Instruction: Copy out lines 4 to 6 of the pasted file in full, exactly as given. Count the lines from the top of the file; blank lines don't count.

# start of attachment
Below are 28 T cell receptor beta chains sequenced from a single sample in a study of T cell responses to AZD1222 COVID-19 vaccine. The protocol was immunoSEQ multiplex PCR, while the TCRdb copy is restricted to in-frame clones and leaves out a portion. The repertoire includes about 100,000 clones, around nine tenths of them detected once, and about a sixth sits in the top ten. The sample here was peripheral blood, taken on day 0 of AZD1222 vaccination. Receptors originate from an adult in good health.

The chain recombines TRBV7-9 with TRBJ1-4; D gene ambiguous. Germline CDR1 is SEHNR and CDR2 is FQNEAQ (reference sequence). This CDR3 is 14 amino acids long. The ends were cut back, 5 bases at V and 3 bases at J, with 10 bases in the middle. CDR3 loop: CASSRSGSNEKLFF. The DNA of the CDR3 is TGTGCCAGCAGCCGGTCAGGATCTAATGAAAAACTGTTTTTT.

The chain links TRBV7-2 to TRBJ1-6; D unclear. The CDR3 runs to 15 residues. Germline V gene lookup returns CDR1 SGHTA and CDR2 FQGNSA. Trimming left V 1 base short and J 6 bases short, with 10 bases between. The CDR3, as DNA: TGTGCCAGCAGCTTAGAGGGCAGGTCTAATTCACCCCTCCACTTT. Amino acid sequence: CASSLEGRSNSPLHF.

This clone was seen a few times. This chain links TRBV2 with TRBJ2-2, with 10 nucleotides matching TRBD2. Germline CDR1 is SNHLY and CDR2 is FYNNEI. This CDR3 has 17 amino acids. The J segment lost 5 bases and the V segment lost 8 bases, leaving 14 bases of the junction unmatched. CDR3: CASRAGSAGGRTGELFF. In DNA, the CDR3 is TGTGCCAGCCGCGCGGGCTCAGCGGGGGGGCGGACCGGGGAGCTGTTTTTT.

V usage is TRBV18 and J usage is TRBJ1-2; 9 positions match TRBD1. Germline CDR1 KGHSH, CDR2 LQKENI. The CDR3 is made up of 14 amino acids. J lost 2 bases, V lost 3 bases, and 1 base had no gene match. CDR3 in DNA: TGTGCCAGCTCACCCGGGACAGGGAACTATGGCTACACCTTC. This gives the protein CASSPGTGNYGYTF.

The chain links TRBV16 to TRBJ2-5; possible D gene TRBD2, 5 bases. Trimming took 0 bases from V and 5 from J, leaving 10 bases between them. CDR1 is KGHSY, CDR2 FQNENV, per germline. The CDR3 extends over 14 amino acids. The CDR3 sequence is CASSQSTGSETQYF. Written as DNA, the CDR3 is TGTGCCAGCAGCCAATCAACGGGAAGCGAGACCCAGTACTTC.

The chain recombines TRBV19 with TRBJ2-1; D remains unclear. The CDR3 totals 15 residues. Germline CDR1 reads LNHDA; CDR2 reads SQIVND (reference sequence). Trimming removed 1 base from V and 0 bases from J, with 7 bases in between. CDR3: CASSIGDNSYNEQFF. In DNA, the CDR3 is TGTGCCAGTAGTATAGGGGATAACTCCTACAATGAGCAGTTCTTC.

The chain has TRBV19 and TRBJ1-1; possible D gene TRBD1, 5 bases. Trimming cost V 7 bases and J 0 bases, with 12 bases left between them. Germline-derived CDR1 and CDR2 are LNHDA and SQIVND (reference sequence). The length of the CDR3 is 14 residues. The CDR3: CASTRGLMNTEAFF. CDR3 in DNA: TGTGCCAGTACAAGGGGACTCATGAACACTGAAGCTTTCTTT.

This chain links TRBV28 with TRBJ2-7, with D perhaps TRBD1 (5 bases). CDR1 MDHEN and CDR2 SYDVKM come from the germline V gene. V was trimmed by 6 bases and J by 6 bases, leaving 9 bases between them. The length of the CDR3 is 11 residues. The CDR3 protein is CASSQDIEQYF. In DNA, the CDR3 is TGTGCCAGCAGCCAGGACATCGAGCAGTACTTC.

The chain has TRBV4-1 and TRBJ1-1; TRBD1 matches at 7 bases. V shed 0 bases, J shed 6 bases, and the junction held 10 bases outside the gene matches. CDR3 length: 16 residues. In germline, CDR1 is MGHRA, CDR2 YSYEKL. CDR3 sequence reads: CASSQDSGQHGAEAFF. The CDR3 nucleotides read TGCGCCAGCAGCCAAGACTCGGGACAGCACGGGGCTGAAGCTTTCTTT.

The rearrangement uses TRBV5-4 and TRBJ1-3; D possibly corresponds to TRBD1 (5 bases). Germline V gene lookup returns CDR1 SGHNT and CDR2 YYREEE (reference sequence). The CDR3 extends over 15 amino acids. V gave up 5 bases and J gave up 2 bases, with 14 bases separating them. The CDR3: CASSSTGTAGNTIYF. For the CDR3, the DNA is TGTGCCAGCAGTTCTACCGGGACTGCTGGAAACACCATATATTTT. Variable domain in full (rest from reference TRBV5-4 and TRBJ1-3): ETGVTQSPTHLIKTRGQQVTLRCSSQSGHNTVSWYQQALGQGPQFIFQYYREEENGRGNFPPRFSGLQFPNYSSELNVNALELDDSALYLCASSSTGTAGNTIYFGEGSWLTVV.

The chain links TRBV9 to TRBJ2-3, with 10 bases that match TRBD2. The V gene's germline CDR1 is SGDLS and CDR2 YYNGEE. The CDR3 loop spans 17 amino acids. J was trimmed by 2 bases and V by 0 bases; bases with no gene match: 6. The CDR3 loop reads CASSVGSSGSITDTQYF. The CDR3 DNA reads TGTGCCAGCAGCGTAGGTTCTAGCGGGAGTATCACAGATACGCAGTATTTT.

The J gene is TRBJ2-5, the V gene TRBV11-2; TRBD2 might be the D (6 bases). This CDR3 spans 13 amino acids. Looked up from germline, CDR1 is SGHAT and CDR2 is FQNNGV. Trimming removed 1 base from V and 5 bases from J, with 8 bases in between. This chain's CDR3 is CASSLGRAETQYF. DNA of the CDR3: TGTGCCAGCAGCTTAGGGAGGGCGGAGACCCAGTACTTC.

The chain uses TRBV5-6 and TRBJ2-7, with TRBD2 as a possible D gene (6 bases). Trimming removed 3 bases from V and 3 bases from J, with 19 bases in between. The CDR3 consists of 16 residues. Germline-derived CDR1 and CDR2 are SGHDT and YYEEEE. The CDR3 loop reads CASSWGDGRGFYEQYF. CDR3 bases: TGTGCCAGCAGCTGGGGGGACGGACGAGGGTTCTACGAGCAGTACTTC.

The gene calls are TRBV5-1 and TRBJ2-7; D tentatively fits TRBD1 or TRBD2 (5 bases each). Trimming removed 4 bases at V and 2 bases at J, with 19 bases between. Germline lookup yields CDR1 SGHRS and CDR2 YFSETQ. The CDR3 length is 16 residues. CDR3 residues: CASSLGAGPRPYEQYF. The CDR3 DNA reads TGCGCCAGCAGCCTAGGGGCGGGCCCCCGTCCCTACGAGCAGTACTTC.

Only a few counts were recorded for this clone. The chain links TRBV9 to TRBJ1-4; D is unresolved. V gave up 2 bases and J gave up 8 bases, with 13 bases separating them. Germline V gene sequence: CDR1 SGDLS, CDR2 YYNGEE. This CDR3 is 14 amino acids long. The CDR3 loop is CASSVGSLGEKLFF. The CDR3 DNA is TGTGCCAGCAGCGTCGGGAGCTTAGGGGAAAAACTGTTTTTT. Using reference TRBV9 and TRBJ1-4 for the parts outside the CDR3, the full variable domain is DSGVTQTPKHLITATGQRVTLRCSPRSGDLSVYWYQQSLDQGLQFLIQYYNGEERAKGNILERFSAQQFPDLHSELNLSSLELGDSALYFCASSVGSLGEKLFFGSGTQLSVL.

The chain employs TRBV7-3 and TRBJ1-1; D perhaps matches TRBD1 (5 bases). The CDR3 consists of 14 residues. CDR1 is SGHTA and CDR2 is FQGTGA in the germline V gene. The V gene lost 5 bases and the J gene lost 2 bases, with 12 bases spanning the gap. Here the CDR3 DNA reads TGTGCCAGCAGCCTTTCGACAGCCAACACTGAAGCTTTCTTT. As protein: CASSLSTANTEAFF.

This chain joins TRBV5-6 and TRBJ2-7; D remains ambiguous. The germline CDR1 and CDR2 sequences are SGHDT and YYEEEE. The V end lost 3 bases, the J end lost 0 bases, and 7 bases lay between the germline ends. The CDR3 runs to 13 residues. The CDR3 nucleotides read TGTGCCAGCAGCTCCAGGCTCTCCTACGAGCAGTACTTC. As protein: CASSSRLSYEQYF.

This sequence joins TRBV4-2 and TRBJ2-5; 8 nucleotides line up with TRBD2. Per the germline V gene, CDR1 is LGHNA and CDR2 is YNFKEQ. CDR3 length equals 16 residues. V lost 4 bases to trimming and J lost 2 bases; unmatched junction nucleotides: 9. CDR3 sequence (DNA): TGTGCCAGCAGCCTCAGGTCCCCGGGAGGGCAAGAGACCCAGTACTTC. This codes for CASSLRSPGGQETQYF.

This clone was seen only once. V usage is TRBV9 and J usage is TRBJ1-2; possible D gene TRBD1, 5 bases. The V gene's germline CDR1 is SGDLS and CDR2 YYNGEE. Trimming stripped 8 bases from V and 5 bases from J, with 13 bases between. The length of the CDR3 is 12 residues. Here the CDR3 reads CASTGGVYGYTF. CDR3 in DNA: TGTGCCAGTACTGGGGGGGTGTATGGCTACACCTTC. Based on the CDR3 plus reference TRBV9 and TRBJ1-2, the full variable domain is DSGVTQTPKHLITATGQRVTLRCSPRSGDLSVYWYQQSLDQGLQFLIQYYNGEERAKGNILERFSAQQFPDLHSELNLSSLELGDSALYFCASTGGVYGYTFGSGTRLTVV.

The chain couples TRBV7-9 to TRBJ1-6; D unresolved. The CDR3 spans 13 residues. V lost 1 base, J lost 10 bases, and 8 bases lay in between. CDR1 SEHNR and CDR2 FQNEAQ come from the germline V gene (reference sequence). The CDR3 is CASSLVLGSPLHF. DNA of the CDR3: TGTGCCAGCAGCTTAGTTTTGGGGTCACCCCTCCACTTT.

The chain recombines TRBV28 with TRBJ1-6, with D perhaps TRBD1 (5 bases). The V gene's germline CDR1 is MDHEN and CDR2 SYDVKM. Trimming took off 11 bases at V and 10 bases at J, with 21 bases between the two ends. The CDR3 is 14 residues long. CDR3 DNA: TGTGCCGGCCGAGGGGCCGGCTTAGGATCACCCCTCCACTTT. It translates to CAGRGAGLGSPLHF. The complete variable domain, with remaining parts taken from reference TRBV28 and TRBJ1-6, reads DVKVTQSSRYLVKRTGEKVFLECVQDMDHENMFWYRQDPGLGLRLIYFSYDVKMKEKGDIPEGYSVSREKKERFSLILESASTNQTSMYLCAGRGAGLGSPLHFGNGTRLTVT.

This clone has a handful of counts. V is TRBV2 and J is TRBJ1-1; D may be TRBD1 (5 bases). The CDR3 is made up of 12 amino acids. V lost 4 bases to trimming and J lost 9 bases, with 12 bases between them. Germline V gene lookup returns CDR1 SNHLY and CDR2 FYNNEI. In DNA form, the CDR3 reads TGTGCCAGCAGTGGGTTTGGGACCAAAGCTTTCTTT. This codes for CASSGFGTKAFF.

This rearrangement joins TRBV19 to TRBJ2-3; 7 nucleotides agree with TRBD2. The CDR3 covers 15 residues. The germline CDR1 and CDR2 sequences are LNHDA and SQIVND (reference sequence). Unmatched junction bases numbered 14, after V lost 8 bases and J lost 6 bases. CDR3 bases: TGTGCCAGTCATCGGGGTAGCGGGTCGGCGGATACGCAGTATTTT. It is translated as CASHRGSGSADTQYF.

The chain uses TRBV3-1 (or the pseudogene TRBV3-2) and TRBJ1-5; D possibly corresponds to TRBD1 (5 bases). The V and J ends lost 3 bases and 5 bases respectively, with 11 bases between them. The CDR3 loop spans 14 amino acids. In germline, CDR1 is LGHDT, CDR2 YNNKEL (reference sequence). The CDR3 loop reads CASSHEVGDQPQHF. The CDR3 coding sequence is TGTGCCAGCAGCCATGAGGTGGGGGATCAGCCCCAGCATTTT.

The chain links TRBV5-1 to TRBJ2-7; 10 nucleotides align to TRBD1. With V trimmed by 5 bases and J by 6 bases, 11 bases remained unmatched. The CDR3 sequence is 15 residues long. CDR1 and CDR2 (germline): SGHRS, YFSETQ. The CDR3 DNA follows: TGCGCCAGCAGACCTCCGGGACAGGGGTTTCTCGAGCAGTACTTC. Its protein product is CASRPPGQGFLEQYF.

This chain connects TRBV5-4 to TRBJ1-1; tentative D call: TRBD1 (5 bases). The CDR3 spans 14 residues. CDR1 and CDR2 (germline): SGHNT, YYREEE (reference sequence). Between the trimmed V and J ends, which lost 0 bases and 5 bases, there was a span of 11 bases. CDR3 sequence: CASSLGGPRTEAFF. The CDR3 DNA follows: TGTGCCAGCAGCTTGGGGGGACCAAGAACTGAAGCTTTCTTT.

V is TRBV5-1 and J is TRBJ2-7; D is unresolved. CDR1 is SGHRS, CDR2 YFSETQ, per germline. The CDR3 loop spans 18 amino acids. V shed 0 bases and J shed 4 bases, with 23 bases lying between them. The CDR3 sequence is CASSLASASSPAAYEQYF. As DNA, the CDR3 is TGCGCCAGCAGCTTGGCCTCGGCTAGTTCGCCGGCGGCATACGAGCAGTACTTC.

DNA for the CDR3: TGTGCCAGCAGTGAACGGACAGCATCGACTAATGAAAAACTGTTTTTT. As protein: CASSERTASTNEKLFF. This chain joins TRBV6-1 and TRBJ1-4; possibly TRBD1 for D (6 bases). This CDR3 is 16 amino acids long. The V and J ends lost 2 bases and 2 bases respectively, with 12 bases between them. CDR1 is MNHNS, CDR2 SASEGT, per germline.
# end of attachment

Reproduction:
This clone was seen a few times. This chain links TRBV2 with TRBJ2-2, with 10 nucleotides matching TRBD2. Germline CDR1 is SNHLY and CDR2 is FYNNEI. This CDR3 has 17 amino acids. The J segment lost 5 bases and the V segment lost 8 bases, leaving 14 bases of the junction unmatched. CDR3: CASRAGSAGGRTGELFF. In DNA, the CDR3 is TGTGCCAGCCGCGCGGGCTCAGCGGGGGGGCGGACCGGGGAGCTGTTTTTT.

V usage is TRBV18 and J usage is TRBJ1-2; 9 positions match TRBD1. Germline CDR1 KGHSH, CDR2 LQKENI. The CDR3 is made up of 14 amino acids. J lost 2 bases, V lost 3 bases, and 1 base had no gene match. CDR3 in DNA: TGTGCCAGCTCACCCGGGACAGGGAACTATGGCTACACCTTC. This gives the protein CASSPGTGNYGYTF.

The chain links TRBV16 to TRBJ2-5; possible D gene TRBD2, 5 bases. Trimming took 0 bases from V and 5 from J, leaving 10 bases between them. CDR1 is KGHSY, CDR2 FQNENV, per germline. The CDR3 extends over 14 amino acids. The CDR3 sequence is CASSQSTGSETQYF. Written as DNA, the CDR3 is TGTGCCAGCAGCCAATCAACGGGAAGCGAGACCCAGTACTTC.